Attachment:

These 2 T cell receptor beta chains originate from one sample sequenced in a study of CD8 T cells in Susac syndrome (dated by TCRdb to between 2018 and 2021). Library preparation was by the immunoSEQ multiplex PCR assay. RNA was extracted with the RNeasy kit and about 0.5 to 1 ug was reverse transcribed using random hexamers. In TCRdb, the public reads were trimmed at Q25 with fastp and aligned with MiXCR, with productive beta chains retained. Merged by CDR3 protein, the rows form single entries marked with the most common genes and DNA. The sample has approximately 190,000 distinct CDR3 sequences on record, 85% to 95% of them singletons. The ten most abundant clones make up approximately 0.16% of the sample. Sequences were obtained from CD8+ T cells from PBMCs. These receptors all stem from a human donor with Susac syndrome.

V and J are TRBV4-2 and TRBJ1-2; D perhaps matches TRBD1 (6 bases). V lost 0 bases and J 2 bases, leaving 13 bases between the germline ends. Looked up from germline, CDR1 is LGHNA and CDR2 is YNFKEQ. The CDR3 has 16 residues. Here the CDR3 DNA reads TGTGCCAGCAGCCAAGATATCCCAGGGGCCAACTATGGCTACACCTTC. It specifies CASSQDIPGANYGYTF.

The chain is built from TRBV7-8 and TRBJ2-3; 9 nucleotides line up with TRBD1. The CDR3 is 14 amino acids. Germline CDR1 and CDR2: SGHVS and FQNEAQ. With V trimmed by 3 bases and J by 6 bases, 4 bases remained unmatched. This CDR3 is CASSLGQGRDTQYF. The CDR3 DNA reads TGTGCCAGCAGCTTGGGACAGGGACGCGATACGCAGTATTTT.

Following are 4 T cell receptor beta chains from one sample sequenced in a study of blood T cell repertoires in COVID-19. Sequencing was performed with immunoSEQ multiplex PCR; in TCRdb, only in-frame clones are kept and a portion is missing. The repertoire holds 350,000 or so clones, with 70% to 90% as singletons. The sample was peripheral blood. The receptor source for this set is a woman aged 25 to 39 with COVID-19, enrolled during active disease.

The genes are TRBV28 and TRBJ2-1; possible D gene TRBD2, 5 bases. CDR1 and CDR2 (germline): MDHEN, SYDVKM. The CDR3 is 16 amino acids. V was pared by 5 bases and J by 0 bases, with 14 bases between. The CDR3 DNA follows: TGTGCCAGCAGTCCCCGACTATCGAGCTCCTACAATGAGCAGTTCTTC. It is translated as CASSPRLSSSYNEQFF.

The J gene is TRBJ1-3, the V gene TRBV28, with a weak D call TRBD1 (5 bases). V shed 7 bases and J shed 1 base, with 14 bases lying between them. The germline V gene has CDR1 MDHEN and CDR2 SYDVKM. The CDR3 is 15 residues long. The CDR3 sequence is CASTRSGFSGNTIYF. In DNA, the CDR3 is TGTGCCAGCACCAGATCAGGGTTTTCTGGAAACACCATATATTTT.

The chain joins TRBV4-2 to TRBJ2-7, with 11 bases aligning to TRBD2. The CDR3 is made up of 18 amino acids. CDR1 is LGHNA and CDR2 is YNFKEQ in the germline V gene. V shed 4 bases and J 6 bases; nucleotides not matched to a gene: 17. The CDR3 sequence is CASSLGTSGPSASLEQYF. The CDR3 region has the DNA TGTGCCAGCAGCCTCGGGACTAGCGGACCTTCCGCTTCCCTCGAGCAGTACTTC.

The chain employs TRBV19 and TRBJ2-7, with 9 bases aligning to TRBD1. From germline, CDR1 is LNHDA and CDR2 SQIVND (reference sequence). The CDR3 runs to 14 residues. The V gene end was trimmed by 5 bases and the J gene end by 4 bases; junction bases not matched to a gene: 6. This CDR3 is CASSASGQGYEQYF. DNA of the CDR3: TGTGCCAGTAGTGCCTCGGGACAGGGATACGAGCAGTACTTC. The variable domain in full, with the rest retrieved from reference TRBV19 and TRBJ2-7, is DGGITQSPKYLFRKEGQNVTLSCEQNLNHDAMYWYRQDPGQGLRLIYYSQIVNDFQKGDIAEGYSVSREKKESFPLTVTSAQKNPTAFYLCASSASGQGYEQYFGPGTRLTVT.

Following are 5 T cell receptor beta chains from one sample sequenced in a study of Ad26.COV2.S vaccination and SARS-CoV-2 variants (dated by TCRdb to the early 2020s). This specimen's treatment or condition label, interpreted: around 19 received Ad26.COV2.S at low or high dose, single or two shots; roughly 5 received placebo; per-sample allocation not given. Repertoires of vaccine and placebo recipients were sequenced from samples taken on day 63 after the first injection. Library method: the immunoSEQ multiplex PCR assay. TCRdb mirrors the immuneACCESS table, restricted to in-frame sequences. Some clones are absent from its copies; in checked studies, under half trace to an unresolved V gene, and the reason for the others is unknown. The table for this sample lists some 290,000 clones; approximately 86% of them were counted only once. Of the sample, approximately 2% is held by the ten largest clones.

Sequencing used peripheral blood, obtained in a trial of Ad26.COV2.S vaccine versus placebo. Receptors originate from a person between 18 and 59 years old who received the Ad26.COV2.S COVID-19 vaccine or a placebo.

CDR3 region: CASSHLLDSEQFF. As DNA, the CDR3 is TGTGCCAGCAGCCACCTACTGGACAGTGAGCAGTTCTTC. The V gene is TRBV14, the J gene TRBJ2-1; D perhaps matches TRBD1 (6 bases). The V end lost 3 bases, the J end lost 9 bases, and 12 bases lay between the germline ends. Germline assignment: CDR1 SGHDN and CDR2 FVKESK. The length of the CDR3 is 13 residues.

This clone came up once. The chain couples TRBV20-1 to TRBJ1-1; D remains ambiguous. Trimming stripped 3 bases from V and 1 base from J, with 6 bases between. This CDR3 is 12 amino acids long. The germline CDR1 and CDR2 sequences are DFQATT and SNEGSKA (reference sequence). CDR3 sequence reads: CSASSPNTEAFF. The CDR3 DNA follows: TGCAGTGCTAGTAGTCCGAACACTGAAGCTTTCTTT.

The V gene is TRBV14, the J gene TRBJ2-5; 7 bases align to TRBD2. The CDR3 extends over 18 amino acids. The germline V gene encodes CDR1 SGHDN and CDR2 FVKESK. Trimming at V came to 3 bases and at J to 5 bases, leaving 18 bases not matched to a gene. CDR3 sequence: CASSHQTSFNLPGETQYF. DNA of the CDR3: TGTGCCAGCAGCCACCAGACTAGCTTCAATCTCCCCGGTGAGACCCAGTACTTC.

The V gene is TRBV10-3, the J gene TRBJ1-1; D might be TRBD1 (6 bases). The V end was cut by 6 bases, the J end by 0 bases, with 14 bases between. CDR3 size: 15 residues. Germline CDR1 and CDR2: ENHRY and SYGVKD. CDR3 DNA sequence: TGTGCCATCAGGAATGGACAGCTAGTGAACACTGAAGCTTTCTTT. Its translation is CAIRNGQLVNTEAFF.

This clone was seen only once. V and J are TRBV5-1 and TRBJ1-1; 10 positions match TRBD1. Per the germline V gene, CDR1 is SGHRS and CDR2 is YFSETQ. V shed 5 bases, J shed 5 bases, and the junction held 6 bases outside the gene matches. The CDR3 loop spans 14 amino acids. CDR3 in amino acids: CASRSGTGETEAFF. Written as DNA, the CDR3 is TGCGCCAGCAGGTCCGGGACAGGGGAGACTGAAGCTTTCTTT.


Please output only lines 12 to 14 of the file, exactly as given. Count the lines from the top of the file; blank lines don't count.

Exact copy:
This clone came up once. The chain couples TRBV20-1 to TRBJ1-1; D remains ambiguous. Trimming stripped 3 bases from V and 1 base from J, with 6 bases between. This CDR3 is 12 amino acids long. The germline CDR1 and CDR2 sequences are DFQATT and SNEGSKA (reference sequence). CDR3 sequence reads: CSASSPNTEAFF. The CDR3 DNA follows: TGCAGTGCTAGTAGTCCGAACACTGAAGCTTTCTTT.

The V gene is TRBV14, the J gene TRBJ2-5; 7 bases align to TRBD2. The CDR3 extends over 18 amino acids. The germline V gene encodes CDR1 SGHDN and CDR2 FVKESK. Trimming at V came to 3 bases and at J to 5 bases, leaving 18 bases not matched to a gene. CDR3 sequence: CASSHQTSFNLPGETQYF. DNA of the CDR3: TGTGCCAGCAGCCACCAGACTAGCTTCAATCTCCCCGGTGAGACCCAGTACTTC.

The V gene is TRBV10-3, the J gene TRBJ1-1; D might be TRBD1 (6 bases). The V end was cut by 6 bases, the J end by 0 bases, with 14 bases between. CDR3 size: 15 residues. Germline CDR1 and CDR2: ENHRY and SYGVKD. CDR3 DNA sequence: TGTGCCATCAGGAATGGACAGCTAGTGAACACTGAAGCTTTCTTT. Its translation is CAIRNGQLVNTEAFF.